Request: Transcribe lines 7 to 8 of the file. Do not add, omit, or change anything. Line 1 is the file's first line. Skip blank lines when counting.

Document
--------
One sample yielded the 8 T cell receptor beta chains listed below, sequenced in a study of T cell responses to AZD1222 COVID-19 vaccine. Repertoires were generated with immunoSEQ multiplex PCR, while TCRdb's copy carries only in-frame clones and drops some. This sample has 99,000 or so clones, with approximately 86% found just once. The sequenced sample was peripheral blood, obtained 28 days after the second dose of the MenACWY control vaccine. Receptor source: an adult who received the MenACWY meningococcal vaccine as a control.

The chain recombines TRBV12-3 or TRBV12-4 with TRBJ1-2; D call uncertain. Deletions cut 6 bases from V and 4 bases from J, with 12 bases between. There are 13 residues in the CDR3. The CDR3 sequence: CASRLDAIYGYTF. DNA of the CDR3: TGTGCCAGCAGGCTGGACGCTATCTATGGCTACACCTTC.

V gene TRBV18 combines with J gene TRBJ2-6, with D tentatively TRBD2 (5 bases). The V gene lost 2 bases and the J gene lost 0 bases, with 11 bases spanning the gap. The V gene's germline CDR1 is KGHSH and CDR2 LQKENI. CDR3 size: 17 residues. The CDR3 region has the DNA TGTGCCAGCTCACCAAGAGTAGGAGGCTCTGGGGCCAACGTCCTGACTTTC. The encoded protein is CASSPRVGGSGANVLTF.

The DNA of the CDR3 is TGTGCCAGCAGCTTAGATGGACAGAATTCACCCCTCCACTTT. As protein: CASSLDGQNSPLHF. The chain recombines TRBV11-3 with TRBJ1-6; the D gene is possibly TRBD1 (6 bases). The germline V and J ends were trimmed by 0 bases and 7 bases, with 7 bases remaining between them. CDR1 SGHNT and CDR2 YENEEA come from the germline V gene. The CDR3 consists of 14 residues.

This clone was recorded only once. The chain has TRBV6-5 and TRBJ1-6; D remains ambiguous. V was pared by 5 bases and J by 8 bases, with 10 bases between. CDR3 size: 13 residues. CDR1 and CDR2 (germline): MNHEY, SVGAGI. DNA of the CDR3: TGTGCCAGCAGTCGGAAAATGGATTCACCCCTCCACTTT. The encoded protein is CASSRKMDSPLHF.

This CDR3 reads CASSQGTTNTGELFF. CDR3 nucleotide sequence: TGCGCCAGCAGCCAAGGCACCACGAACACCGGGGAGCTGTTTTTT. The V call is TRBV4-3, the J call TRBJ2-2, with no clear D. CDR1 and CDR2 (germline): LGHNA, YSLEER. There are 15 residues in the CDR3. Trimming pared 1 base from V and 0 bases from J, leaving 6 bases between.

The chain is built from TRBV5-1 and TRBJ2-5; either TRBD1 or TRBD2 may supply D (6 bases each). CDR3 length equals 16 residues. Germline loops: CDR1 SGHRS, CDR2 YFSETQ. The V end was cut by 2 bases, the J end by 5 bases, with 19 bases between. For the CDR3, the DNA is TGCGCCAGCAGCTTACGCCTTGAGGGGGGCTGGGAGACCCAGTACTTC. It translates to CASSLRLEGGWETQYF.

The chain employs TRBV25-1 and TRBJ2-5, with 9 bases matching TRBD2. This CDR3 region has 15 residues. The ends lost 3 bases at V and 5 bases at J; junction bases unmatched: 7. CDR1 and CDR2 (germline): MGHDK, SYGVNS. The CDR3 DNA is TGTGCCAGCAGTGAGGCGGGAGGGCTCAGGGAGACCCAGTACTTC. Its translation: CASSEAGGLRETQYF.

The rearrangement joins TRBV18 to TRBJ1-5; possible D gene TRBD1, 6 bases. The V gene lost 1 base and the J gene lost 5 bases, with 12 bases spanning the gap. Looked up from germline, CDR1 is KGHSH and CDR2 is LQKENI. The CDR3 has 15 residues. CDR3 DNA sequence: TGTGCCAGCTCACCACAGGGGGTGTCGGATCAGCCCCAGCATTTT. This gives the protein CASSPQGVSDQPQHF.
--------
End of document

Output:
The chain is built from TRBV5-1 and TRBJ2-5; either TRBD1 or TRBD2 may supply D (6 bases each). CDR3 length equals 16 residues. Germline loops: CDR1 SGHRS, CDR2 YFSETQ. The V end was cut by 2 bases, the J end by 5 bases, with 19 bases between. For the CDR3, the DNA is TGCGCCAGCAGCTTACGCCTTGAGGGGGGCTGGGAGACCCAGTACTTC. It translates to CASSLRLEGGWETQYF.

The chain employs TRBV25-1 and TRBJ2-5, with 9 bases matching TRBD2. This CDR3 region has 15 residues. The ends lost 3 bases at V and 5 bases at J; junction bases unmatched: 7. CDR1 and CDR2 (germline): MGHDK, SYGVNS. The CDR3 DNA is TGTGCCAGCAGTGAGGCGGGAGGGCTCAGGGAGACCCAGTACTTC. Its translation: CASSEAGGLRETQYF.